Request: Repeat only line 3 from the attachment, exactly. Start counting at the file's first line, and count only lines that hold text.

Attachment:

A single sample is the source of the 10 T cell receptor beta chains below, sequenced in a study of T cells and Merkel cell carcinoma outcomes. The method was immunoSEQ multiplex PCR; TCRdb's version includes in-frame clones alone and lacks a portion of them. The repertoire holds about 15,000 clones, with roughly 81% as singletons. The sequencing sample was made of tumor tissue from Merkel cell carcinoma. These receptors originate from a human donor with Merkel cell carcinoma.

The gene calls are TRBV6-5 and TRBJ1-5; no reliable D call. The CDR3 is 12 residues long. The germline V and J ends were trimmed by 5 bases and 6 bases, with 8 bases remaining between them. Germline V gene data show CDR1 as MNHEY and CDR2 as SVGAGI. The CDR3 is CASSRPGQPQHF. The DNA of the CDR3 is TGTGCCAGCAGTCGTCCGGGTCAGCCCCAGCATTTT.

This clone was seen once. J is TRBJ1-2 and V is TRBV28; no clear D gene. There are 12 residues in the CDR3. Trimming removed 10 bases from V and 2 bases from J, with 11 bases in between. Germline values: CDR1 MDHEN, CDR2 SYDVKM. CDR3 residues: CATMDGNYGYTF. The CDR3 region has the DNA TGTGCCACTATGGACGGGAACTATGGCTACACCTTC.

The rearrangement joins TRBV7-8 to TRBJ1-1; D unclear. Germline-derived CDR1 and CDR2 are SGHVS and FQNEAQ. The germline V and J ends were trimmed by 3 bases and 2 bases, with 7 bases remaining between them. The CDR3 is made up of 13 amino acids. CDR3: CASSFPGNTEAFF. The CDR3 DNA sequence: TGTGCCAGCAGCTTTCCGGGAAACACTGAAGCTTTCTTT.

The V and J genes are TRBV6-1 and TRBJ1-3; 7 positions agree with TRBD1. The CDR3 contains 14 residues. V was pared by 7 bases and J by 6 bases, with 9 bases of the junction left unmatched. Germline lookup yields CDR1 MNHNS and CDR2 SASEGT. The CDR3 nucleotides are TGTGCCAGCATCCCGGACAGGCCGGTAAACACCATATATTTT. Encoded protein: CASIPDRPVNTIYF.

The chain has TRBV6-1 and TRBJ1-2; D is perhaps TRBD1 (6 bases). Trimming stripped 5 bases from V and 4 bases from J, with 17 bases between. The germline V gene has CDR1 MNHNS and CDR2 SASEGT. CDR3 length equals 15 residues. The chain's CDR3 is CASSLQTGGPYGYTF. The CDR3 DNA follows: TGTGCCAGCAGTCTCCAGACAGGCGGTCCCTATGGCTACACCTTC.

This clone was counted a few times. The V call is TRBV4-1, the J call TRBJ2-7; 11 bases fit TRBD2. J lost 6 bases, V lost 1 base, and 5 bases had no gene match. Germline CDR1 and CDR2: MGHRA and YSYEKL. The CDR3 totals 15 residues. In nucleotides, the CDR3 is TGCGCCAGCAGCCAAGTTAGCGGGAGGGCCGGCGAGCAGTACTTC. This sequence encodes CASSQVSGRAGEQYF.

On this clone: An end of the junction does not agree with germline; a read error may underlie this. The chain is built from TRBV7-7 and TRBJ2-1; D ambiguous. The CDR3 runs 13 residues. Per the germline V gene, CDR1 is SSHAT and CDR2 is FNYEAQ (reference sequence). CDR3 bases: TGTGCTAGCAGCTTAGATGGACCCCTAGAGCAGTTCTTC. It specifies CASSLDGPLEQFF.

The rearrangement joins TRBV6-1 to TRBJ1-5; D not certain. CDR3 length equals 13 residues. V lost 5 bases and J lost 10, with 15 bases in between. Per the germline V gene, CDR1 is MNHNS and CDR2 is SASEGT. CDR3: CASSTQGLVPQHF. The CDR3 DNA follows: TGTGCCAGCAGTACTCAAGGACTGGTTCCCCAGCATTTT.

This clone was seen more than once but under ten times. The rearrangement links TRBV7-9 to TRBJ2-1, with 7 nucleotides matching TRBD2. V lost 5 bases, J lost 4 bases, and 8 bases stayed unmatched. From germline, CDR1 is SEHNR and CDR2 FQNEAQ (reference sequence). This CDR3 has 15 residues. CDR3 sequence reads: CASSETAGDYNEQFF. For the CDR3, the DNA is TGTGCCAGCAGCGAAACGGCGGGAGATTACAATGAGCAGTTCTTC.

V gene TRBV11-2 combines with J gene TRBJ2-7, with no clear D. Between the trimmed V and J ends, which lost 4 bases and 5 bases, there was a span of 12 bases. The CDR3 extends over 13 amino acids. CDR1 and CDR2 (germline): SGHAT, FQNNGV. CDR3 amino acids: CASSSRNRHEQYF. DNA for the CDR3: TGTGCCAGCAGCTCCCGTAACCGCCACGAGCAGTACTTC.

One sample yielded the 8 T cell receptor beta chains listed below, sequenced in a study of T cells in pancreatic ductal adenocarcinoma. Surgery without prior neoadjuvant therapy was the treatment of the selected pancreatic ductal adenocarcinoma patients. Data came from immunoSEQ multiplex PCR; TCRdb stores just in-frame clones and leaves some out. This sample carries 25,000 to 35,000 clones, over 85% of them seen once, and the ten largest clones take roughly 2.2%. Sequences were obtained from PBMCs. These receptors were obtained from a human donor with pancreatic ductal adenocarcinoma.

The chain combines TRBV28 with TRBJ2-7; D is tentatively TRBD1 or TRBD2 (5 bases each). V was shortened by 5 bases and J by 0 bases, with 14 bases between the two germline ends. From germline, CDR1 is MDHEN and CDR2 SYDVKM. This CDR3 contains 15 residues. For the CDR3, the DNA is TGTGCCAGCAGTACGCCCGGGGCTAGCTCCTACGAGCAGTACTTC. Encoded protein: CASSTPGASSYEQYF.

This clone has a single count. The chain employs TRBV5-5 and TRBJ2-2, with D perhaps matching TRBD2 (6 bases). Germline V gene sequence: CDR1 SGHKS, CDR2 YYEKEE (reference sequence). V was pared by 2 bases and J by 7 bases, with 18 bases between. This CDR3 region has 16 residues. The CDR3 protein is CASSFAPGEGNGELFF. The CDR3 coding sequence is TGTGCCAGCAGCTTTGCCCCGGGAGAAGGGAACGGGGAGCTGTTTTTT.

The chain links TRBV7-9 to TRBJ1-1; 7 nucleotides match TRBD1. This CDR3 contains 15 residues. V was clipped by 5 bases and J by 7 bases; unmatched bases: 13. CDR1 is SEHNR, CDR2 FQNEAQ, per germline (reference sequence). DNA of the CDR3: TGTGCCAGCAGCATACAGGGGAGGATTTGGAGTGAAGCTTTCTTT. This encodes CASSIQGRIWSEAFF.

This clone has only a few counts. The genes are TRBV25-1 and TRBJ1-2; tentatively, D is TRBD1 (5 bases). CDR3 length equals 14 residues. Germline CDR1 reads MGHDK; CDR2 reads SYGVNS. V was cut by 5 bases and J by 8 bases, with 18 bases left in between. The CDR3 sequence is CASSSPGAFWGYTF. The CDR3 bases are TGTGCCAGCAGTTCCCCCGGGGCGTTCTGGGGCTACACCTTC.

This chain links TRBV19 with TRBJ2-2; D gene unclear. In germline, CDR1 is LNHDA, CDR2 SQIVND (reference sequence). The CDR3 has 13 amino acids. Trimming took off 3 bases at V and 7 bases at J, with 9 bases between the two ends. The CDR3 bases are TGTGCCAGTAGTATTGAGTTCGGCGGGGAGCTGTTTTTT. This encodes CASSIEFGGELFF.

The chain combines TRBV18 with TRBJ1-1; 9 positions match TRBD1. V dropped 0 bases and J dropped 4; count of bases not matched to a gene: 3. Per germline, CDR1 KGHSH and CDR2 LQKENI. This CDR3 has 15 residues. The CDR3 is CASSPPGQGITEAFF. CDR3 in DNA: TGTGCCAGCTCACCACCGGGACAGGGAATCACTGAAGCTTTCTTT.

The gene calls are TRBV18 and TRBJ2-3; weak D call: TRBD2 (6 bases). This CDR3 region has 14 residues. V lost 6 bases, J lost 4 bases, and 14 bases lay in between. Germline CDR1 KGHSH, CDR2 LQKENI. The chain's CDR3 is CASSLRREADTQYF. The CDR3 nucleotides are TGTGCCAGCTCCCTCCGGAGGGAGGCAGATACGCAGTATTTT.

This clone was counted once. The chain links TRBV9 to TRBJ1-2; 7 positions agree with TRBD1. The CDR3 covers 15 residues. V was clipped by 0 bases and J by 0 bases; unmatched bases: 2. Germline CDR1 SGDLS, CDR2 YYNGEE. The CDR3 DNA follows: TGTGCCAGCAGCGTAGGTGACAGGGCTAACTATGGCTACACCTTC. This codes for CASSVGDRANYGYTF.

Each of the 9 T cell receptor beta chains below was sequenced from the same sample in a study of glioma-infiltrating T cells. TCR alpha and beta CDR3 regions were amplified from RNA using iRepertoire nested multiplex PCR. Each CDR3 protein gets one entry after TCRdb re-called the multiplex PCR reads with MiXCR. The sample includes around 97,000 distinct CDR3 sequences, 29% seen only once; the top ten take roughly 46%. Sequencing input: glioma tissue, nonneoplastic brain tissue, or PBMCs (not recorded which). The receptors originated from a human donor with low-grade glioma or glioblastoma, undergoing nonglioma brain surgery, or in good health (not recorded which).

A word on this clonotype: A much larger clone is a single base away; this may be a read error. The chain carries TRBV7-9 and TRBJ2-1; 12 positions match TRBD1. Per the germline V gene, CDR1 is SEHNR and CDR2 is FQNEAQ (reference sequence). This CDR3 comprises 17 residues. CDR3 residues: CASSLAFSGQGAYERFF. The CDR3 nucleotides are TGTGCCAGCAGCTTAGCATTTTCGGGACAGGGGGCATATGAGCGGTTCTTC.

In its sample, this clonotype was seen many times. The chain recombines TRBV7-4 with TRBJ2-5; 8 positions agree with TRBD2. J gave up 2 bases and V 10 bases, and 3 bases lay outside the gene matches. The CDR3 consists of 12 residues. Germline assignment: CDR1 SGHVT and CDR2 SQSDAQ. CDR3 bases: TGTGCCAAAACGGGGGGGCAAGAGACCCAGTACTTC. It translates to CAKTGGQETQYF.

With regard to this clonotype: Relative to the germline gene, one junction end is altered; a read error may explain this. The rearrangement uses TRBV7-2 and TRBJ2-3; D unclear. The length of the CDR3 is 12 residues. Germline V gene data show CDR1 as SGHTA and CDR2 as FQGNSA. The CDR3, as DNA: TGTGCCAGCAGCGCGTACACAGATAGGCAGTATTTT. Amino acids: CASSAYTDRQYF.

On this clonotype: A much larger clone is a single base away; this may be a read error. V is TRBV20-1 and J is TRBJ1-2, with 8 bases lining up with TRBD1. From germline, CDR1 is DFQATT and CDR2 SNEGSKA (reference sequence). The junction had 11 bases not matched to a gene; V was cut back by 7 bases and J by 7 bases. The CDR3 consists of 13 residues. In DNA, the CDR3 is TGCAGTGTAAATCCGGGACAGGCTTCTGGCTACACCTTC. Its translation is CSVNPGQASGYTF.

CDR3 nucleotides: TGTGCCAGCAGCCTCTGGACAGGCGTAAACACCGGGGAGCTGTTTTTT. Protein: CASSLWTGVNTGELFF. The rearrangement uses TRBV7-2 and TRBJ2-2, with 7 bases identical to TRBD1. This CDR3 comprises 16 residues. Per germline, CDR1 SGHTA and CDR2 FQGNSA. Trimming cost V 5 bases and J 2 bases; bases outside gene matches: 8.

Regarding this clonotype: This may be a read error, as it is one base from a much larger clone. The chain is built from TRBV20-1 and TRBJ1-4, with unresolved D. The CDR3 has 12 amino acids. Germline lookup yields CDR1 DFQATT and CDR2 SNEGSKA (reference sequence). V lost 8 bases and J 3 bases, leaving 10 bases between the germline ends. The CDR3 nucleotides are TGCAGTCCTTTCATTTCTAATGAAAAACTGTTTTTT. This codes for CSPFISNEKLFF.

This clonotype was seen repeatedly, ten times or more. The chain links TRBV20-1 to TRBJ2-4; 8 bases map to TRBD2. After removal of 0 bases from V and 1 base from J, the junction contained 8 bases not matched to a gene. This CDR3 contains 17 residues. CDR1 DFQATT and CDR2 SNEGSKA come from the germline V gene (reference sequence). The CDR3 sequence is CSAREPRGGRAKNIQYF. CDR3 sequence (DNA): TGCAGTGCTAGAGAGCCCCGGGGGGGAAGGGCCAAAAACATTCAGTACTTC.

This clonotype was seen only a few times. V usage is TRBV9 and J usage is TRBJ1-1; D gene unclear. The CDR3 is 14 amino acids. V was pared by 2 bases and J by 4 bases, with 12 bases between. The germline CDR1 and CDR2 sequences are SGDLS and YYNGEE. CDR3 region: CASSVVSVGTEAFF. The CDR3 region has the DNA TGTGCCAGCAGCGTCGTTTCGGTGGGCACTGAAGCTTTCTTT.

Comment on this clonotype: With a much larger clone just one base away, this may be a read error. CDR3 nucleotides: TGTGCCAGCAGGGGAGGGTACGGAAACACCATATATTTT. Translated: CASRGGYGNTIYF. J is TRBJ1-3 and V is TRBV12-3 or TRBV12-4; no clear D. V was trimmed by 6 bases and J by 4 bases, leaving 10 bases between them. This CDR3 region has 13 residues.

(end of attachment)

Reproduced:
This clone was seen once. J is TRBJ1-2 and V is TRBV28; no clear D gene. There are 12 residues in the CDR3. Trimming removed 10 bases from V and 2 bases from J, with 11 bases in between. Germline values: CDR1 MDHEN, CDR2 SYDVKM. CDR3 residues: CATMDGNYGYTF. The CDR3 region has the DNA TGTGCCACTATGGACGGGAACTATGGCTACACCTTC.